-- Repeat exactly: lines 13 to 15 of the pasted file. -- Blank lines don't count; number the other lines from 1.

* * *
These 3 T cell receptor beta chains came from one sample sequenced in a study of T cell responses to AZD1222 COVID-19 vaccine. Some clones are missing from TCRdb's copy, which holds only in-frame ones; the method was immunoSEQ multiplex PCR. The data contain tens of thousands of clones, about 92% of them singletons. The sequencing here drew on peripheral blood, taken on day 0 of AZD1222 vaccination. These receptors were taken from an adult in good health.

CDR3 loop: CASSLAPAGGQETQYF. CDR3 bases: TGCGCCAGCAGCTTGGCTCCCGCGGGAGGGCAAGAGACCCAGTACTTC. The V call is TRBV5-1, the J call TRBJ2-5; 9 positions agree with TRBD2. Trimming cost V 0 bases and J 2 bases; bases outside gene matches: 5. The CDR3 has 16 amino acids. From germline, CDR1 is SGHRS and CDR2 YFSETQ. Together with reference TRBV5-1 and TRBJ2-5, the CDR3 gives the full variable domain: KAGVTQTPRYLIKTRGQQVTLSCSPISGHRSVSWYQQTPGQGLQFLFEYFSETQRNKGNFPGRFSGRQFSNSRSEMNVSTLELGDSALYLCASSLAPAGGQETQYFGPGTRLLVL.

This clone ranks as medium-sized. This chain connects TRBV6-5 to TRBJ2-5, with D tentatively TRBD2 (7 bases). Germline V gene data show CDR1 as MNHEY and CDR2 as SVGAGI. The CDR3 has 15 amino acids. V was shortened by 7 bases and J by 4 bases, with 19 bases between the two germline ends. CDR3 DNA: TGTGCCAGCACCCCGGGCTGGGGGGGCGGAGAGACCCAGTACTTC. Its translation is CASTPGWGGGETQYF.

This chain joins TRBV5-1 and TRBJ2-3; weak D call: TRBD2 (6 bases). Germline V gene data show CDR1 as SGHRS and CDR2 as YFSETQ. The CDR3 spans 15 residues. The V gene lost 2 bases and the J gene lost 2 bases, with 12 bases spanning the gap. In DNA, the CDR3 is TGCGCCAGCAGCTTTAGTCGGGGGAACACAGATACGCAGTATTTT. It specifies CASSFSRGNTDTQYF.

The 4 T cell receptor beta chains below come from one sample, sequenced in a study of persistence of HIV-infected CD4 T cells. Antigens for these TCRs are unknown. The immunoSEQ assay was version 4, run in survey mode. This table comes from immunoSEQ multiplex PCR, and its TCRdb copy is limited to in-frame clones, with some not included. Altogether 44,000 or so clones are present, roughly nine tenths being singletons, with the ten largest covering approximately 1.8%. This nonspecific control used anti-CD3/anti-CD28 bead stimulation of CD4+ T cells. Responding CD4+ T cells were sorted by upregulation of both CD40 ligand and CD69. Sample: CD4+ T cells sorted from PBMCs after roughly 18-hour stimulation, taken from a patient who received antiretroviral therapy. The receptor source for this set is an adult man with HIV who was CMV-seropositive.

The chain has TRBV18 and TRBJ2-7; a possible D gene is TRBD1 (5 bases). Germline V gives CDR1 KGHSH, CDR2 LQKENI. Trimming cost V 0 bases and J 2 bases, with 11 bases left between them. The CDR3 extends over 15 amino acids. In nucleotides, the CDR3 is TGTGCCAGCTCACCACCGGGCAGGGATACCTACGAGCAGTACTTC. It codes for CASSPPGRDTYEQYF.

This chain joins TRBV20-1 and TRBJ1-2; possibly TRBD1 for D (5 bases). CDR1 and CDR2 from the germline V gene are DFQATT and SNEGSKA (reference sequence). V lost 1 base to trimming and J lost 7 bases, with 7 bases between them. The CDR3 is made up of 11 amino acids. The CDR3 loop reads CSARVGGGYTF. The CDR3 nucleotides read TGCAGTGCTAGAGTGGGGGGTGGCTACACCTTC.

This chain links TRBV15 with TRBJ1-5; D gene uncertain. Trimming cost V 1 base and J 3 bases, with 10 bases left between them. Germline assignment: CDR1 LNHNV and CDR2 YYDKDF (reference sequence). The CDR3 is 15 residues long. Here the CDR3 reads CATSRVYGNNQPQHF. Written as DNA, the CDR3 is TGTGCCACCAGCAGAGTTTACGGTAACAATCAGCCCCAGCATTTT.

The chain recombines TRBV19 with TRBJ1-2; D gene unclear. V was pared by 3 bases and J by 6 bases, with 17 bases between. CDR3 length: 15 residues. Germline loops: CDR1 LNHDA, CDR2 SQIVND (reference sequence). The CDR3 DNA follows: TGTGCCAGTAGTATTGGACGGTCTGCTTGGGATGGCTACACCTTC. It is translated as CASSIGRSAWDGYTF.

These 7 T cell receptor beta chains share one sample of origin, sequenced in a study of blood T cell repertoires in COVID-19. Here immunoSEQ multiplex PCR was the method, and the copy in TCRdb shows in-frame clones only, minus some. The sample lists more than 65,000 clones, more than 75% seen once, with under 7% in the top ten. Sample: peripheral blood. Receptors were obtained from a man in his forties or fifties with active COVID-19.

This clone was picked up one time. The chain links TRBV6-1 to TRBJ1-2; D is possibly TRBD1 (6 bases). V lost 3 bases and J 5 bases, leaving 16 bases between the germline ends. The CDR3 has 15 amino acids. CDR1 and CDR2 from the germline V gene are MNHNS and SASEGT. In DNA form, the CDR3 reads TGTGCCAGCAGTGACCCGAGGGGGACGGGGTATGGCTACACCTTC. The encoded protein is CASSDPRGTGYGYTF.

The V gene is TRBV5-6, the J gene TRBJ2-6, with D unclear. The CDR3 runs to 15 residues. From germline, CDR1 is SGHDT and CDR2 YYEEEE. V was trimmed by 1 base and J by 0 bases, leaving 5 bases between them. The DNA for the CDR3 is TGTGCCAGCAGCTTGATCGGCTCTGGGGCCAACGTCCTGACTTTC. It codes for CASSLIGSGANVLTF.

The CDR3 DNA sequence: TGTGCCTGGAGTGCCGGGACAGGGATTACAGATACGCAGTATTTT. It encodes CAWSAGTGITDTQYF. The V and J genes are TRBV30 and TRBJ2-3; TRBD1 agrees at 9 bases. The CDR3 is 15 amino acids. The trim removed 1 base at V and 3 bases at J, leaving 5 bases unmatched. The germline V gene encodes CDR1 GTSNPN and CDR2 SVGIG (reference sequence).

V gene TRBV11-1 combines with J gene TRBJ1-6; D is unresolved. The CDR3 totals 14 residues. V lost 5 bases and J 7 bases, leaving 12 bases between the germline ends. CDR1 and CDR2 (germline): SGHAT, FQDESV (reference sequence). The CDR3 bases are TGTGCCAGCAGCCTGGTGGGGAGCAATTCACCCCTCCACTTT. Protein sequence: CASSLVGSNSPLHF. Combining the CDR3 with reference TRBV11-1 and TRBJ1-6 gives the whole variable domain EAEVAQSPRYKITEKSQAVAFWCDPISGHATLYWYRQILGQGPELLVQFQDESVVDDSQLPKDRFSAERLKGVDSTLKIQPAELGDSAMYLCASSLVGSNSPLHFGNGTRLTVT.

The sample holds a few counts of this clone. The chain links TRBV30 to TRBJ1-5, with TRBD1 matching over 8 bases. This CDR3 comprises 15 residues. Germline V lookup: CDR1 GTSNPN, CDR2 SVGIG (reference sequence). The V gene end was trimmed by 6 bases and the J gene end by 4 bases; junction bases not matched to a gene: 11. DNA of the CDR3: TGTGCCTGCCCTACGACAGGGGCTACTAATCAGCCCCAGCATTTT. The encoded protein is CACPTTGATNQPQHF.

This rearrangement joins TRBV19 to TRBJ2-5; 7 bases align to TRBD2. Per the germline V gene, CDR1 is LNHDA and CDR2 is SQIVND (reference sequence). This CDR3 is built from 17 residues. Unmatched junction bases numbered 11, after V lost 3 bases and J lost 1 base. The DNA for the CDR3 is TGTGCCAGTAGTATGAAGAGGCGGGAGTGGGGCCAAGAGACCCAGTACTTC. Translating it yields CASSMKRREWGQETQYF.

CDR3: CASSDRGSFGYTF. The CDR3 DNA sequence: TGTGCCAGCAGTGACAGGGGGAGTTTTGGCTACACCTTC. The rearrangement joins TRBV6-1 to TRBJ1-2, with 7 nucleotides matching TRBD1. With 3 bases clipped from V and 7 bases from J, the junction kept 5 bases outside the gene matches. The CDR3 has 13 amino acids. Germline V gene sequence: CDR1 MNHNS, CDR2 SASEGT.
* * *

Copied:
The CDR3 DNA sequence: TGTGCCTGGAGTGCCGGGACAGGGATTACAGATACGCAGTATTTT. It encodes CAWSAGTGITDTQYF. The V and J genes are TRBV30 and TRBJ2-3; TRBD1 agrees at 9 bases. The CDR3 is 15 amino acids. The trim removed 1 base at V and 3 bases at J, leaving 5 bases unmatched. The germline V gene encodes CDR1 GTSNPN and CDR2 SVGIG (reference sequence).

V gene TRBV11-1 combines with J gene TRBJ1-6; D is unresolved. The CDR3 totals 14 residues. V lost 5 bases and J 7 bases, leaving 12 bases between the germline ends. CDR1 and CDR2 (germline): SGHAT, FQDESV (reference sequence). The CDR3 bases are TGTGCCAGCAGCCTGGTGGGGAGCAATTCACCCCTCCACTTT. Protein sequence: CASSLVGSNSPLHF. Combining the CDR3 with reference TRBV11-1 and TRBJ1-6 gives the whole variable domain EAEVAQSPRYKITEKSQAVAFWCDPISGHATLYWYRQILGQGPELLVQFQDESVVDDSQLPKDRFSAERLKGVDSTLKIQPAELGDSAMYLCASSLVGSNSPLHFGNGTRLTVT.

The sample holds a few counts of this clone. The chain links TRBV30 to TRBJ1-5, with TRBD1 matching over 8 bases. This CDR3 comprises 15 residues. Germline V lookup: CDR1 GTSNPN, CDR2 SVGIG (reference sequence). The V gene end was trimmed by 6 bases and the J gene end by 4 bases; junction bases not matched to a gene: 11. DNA of the CDR3: TGTGCCTGCCCTACGACAGGGGCTACTAATCAGCCCCAGCATTTT. The encoded protein is CACPTTGATNQPQHF.